D-Don gets a little introspective about his family life on the album too. "Momma" featuring Nikko is a slow tribute to his mother, who raised him by herself. D-Don is inspired by Notorious BIG's lines from "Juicy" for his hook: "…I never thought it would happen this rapping stuff / I was too busy on the block and stuff / I never thought that a rap cat could make it this far / But look at me now, Momma, your boy is a star…" Nikko just sings in the background. At first, I thought this would be a typical R&B hook-driven song about his mother but it turns out to be unique even though the beat is a little boring. "Good, Bad, Tha Ugly" is another track about bitterness and how he was abandoned by his father.
There are some tracks on this album that fall between average and slightly below average in quality. "A B*tch Want My B*tch" is a raunchy tale about how a lesbian wants his girlfriend and the problems that can occur with that situation. The song is funny during the first listen but the crude hook and average beat make the track just slightly below average. "Funky Me" has a slow rhythm with old school metallic drum beats that chug along as D-Don shouts out Brick City. It's a pure filler track. "Ready Or Not" featuring Fish Grease, Chyna White, & Gov-Mattic is a very generic remake of the George Clinton favorite. Although the electric bass line is cool, the posse cut fails to be interesting. It's not bad but it's not very good either.
Guests play an interesting role in this album. Even though the LP is not filled with guest spots, D-Don is not a deep lyricist and guest collaborations are welcome. "And U Know That" (featuring Redman) feels like a rip-off since Redman does not rock a verse at all. Instead, he acts like hype-man as he yells in the background while D-Don rocks this party joint with its call-response hook. Even though it is a decent track, it leaves the listener yearning for a verse from the Funk Doctor. "What U Git" featuring Noreaga is a hard hitting keyboard-driven track that has a great energy. Noreaga and D-Don work well together. Their similar personalities make this track shine.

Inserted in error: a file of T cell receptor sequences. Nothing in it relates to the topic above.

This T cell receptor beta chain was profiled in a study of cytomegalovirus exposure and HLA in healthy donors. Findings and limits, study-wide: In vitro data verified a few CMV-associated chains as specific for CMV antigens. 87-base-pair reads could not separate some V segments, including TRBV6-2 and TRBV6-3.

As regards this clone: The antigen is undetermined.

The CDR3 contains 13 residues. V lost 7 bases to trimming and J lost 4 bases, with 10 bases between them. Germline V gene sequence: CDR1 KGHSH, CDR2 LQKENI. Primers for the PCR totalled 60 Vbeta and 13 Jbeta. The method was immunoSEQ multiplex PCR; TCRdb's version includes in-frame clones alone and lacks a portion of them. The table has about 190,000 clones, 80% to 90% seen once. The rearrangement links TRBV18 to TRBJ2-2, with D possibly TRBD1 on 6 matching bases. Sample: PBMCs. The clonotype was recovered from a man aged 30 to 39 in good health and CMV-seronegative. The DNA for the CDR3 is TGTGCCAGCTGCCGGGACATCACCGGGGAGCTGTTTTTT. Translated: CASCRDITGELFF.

"Bonafide" has that dirty-Jersey feel along with that hardcore Newark hustler quality. Some tracks are far better than others but even the weak ones still fall into the decent category. There is not one track that could be considered completely wack. While most Newark emcees like The Outsidaz, Redman, Artifacts and Lordz Of The Underground are extremely wild and rowdy, D-Don is a little mellower and very cool. D-Don must be respected because he has done everything by himself. All the production, his clothing line, his lyrics, and his style are all his own. He is determined and nothing is going to stop him. He also has a cool personality and a different approach to generic topics which makes him unique. Since almost every track was produced by D-Don, the album possesses fluidity from one track to the next without sounding redundant. The album flows well and that is an amazing accomplishment since most albums completely produced by the emcee tend to fall flat. (i.e. Fredro Starr or Grand Puba). "Bonafide: Portrait Of A Hustler" is a well done portrait of the NJ resident. Like a portrait, it shows many different sides to the man. D-Don is a cool cat who is down-to-earth and fueled by money and weed. The bitter and introspective lyrics about his family show a vulnerability that most emcees do not display. This gives a soul to the album. Overall, "Bonafide" is a good album for anyone who likes hustler rhymes over fat modern funked-out beats.